St. John: Warm weather escape planner

Courtesy brucemost/myBudgetTravel

St. John is the smallest of the US Virgin Islands, but it is considered one of the most beautiful patches of untouched natural beauty in the Caribbean. Almost two-thirds of the island is made up of a national park, where you can go hiking. Off the coast, there are astonishing spots for snorkeling and scuba diving.


Cruz Bay is the capital of St. John, and it is so small that its streets don't have names. The town some restaurants, bars serving delicious rum drinks, and a park. Because cruise ships don't come to Cruz Bay—it is accessible via a 20-minute ferry ride from St. Thomas—crowds are not as huge and unwieldy as they are on other Caribbean islands.

White powder sands make Trunk Bay one of the most popular and beautiful beaches in the US Virgin Islands, if not the world. It contains a famed underwater snorkeling trail that stretches for 650 feet and helps you identify the coral and the anemone that you're viewing. Admission to the beach is $4.

Annaberg Plantation, part of the National Park, includes the ruins of a sugar plantation that dates from the late 1700s, when sugar, molasses, and rum were produced on the grounds.

Cinnamon Bay is the place to go for watersports like snorkeling, windsurfing, and kayaking. The beach has a sports center that rents equipment, and you can arrange day sailing trips and scuba diving lessons.


Try Johnny Cakes from a local take-out kiosk. A savory deep-fried flour pouch stuffed with any combination of eggs, cheese or ham, this palm-sized specialty sells for $1–$2 at the local take-out kiosks. These tiny stands also serve delicious lunches.

Comfees in downtown Cruz Bay, up the hill from FirstBank, prepares some of the best pates on the island: elliptical rolls of dough filled with ground beef, chicken, salt-fish or conch, a soft Caribbean shell-fish. At just $2-$4 each, patessimilar to Jamaican patties—make a cheap lunch that works well as a beach-side picnic.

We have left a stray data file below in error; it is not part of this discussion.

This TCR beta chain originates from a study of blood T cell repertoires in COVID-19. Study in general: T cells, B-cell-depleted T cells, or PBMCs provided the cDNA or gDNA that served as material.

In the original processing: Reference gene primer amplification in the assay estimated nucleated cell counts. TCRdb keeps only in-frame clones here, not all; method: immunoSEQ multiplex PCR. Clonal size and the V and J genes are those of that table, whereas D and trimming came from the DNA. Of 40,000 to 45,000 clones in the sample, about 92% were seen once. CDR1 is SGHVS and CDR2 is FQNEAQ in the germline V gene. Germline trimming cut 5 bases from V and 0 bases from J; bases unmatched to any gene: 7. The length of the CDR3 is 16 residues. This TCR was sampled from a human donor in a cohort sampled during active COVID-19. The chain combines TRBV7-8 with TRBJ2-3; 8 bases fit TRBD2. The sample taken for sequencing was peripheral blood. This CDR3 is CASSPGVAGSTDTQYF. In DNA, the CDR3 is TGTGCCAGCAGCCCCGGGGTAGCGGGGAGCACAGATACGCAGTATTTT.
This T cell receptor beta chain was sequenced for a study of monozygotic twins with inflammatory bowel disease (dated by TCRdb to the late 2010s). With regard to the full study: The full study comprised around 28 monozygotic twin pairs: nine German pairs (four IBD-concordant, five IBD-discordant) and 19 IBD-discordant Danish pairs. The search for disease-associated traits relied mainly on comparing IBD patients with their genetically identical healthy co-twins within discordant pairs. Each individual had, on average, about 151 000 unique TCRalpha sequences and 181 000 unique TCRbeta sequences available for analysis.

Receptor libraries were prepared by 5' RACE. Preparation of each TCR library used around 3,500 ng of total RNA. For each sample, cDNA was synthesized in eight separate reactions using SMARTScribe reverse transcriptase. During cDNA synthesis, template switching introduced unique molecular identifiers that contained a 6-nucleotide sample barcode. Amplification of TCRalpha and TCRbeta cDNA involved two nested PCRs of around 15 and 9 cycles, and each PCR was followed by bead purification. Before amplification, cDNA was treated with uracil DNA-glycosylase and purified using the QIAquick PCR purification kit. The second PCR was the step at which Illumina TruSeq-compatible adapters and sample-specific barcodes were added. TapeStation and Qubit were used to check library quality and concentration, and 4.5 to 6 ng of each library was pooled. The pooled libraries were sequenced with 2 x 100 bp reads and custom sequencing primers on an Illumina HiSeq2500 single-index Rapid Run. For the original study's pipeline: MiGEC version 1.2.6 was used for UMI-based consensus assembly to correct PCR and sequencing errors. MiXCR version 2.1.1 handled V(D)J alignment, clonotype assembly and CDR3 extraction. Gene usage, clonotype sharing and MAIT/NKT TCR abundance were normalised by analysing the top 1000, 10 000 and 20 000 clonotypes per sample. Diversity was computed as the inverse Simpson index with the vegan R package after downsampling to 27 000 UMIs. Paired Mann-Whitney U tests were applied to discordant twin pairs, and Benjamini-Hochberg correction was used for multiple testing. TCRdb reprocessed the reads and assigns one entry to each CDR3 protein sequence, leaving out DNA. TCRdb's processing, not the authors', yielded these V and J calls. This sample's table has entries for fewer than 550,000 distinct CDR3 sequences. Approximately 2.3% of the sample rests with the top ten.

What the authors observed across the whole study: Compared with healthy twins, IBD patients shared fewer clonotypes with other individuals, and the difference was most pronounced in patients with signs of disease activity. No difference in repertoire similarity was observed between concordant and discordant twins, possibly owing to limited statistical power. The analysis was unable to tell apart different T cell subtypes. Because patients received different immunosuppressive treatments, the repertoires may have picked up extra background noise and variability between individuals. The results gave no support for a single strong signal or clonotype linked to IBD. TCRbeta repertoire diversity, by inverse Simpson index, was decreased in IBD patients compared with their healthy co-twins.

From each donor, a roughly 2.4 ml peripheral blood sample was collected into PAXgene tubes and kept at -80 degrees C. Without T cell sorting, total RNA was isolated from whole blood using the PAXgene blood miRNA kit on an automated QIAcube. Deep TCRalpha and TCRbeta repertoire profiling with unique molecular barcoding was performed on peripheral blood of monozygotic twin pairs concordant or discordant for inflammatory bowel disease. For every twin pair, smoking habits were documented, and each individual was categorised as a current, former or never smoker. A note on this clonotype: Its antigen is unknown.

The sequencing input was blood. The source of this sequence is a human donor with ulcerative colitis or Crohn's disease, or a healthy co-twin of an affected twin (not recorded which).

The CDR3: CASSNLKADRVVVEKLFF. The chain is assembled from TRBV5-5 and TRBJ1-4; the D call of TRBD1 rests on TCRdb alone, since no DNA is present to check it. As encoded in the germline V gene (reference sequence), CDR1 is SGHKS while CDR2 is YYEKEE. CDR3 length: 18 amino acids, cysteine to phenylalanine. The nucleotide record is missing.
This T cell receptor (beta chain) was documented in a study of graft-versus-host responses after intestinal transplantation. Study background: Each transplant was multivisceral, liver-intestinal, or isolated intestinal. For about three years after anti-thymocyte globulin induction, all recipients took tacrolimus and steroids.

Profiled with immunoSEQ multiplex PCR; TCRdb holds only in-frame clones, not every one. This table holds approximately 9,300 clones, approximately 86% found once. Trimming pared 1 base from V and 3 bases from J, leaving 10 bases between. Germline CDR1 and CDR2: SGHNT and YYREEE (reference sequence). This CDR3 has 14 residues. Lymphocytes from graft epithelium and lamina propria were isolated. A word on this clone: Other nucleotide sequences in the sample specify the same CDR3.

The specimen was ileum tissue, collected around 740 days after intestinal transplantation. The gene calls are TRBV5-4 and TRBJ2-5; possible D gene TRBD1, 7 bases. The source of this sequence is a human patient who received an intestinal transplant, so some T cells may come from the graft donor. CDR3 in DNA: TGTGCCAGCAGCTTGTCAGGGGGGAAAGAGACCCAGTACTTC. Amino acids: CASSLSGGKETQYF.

To get away from Cruz Bay, check out the much smaller town of Coral Bay on the other side of the island, where many locals live. ViTran buses leave every two hours from the ferry dock in Cruz Bay. The 45 minute trip costs $1. Although the commercial area of Coral Bay consists of little more than a recently paved road and a handful of businesses, a casual restaurant on the main drag called Sticky Fingers serves excellent barbecue. Popular with a diverse neighborhood crowd who sit in the gravel front-yard under a baby blue and yellow awning. Order the barbecue chicken, pork ribs, or beef brisket with home-made sauce and two sides for $13 or less.


Maho Bay Camps: 114 tent-like cottages are set above a serene stretch of white-sand beach. When owner Stanley Selengut opened Maho Bay Camps on St. John in 1976, he never intended to be a pioneer in the ecotourism movement.

After leasing a 14-acre plot above idyllic Maho Bay, the entrepreneurial environmentalist built 114 tent-like cottages with screened windows and open-air terraces set above a glorious stretch of white-sand beach. A few years later he added nearby Harmony Studios, 12 airy apartments with kitchenettes, lofted ceilings, and large decks with water views (for better views, ask for an upper-level unit, which costs about $10 extra)


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